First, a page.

P/ pR / rI/ iS/ sM/ mS/ s
While light cuts into the layered stalks of weeds
A catechism poor as purple thistle
Wide distance from ash to black fur
Measured in countless thin yellow flowers
            —excerpt from “Tinder is a hatchet job”
(Indian Summer Recycling, 2019) *written July of 2009


This fall, I can tell you the distance from three-and-a-half-year-old black fur to ash is almost exactly ten years.

*          *          *

make time
for work
domestic labor



make time

to feel

burn or

float on

This free-write (5.2019) forecasts where we were at the same moment with terrible exactitude on the last day of July, a couple of months later: one to the crematorium and another, heartbroken, drifting down a river with a five-year old ginning ear-to-ear in his lap.

Shattering clarity reminds me work is attention (and prophecy) that allows us to practice, prepare to meet loss, and understand grief as a part of a wider range of activity.

I feel overwhelmed by irreparable loss and by the small cedar box that houses what’s left of my friend’s beautiful body. A sudden and painful realization of the other side of the oldGregory Corso?joke that “dying is for squares.” The shape of Frankie's cedar box hovers like a broken row of pixels in my vision when I look to the sunflower he liked to chew on, it makes an awful rhyme with the carboard box he rode home in as a sickly, scared puppy with velvety eyes and kennel cough. Do your paws still smell like Fritos? Kirsten reminds me that Frankie would be a ninth grader now. It’s impossible to understand the permanence of this change and the gratitude I feel that he’s “home” with us again—I couldn’t sleep in the weeks we waited for his ashes because I didn’t understand what to do/where he was. Frankie used to sleep in our five-year-old Gus’ room and G has asked if we could pour some of Frankie’s ashes into his bed to keep him company. Instead we made up a game where we eat corndogs for dinner and steal them off from each other’s plates, in honor of one of Frankie’s great heist of a corndog off from G’s plate last fall. I eat the crust of the peanut butter sandwiches I pack for G’s lunch on my own and go out into the yard to lay in Frankie’s favorite spots. I know we’ll meet the same compost maker.

In Niedecker’s “Tradition,” temporality is a call to good conduct. Niedecker acknowledges the empowering buzz of presence, capability, and instincts put into the service of a garden of elemental space and experience that’s much wider than the scope of individual imagination. We garden for ourselves and, ultimately, for others to come. The garden hails (and eventually rests) us—the work and the rest are both our reward.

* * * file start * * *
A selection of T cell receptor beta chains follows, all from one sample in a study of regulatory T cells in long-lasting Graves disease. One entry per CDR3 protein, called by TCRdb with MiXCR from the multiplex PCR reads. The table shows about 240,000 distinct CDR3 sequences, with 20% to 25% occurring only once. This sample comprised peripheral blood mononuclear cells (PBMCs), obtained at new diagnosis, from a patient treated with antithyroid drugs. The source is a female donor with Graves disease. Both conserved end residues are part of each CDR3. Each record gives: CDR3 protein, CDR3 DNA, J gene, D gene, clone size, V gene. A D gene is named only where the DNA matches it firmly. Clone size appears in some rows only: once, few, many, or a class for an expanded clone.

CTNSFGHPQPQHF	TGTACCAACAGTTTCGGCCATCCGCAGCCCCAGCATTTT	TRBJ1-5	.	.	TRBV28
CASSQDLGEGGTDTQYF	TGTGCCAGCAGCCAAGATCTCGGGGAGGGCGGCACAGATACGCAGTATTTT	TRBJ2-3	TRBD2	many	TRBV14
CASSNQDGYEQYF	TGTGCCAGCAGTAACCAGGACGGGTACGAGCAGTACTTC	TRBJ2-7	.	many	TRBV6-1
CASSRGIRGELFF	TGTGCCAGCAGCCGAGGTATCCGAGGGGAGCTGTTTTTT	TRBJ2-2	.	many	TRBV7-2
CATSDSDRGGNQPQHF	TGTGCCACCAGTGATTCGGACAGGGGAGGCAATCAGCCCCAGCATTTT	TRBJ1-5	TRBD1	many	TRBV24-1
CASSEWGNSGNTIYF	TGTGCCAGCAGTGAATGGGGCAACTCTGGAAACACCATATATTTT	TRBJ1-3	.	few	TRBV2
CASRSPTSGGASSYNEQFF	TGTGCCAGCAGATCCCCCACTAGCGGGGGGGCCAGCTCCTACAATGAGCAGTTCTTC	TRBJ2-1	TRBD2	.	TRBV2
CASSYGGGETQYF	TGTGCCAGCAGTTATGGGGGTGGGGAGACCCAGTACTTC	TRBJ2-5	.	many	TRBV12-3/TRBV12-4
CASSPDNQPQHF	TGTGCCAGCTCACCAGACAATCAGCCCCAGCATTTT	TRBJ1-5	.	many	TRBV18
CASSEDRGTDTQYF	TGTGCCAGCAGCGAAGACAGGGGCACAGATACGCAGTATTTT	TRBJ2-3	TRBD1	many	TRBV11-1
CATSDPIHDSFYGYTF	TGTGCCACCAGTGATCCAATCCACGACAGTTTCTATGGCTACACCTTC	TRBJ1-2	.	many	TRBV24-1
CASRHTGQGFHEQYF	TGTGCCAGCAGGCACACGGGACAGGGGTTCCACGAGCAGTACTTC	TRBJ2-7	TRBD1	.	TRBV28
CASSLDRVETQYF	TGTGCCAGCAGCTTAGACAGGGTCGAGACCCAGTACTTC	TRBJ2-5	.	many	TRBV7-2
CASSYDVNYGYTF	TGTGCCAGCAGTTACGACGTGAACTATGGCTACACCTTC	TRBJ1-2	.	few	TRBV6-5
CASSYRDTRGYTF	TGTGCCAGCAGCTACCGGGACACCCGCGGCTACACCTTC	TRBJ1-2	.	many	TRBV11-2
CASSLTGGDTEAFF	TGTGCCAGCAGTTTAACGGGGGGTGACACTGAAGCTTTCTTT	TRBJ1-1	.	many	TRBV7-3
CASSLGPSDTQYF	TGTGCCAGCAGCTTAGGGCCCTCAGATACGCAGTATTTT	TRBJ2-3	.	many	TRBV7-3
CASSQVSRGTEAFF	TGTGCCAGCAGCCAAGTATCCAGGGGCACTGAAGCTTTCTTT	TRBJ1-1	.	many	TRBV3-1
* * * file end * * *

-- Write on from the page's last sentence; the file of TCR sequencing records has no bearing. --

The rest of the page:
It’s hap   a bent corner post   
Allows a body   into the cemetery   
For rest   or winter grass
Where family names are   already   
Worn off the stones
It’s wild turkey scratch   around the roses
            —excerpt from “Shine an apple”
(Indian Summer Recycling, 2019) *written early spring 2011

Identifying the “caretaker” of the cemetery as “compost maker,” Niedecker allies the rest of death with activity—new life that will transform the cemetery back into a garden space. Part of what facilitates this change is the nutrient our attention(s), labor, and bodies bring to the soil.

Walt Whitman’s Leaves of Grass celebrates the ecological wholeness of experience in the language of gardening as the poem’s music “bequeaths [itself] to the dirt,” entrusting the “corpse” of a fruitful perspective to futurity as “good manure” where it is entrusted to the “you”—a mantle we inherit as readers, estranged and dilated by the breath and energy of Whitman’s lines. What do we do with this trust…? We commit ourselves to “pass death with the dying and birth with the new washed babe,” e.g. we commit ourselves anew to the wholeness of the experience. We go to garage sales, play Transformers, work day jobs, and drift down a river laughing to honor the dead. My teacher and friend, Donald Revell reminds me that we read poems “to see where poetry has been”; we turn the compost to fortify the tomatoes and squash and remember what is.  

I talk to Frankie coming in and out of the house… I walk around the neighborhood and drink the milk he always used to finish out of my cereal bowl. I take a bite out of a sunflower. The dead companion us all the time; they remember a oneness where our shores dissolve into current.

This picture of Frankie wandering through the middle of an early draft of Indian Summer Recycling in the summer 2012 reminds me that the recording of poetry is fundamentally fluid and collaborative—a correspondence that’s being advanced as it’s pieced together by the (living and dead) community at large. It’s, thus, a place to keep and meet loved ones who have gone ahead.

Here’s Niedecker again:

I walked
on New Year’s Day

beside the trees
my father now gone planted

evenly following
the road

            spoke (from North Central)

Books are fields of energy and I have always laid them out across the floor—to live with them and think about the way poems speak to each other/make their own sense. Every Living One and Indian Summer Recycling laid around for weeks over the years, at intervals, collecting dust and doghair. Frankie would knock pages out and I would try to understand what it meant; he would curl up to take a nap right in the middle of poems written when we were 2, 3, 4, 5 years younger. When the first copies of Indian Summer Recycling arrive—almost exactly two months after Frankie has died—I’m flooded with gratitude that we are alive and well together there and terribly lonely when I set a copy on the little cedar box that houses his ashes.

Memory is a garden gone wild.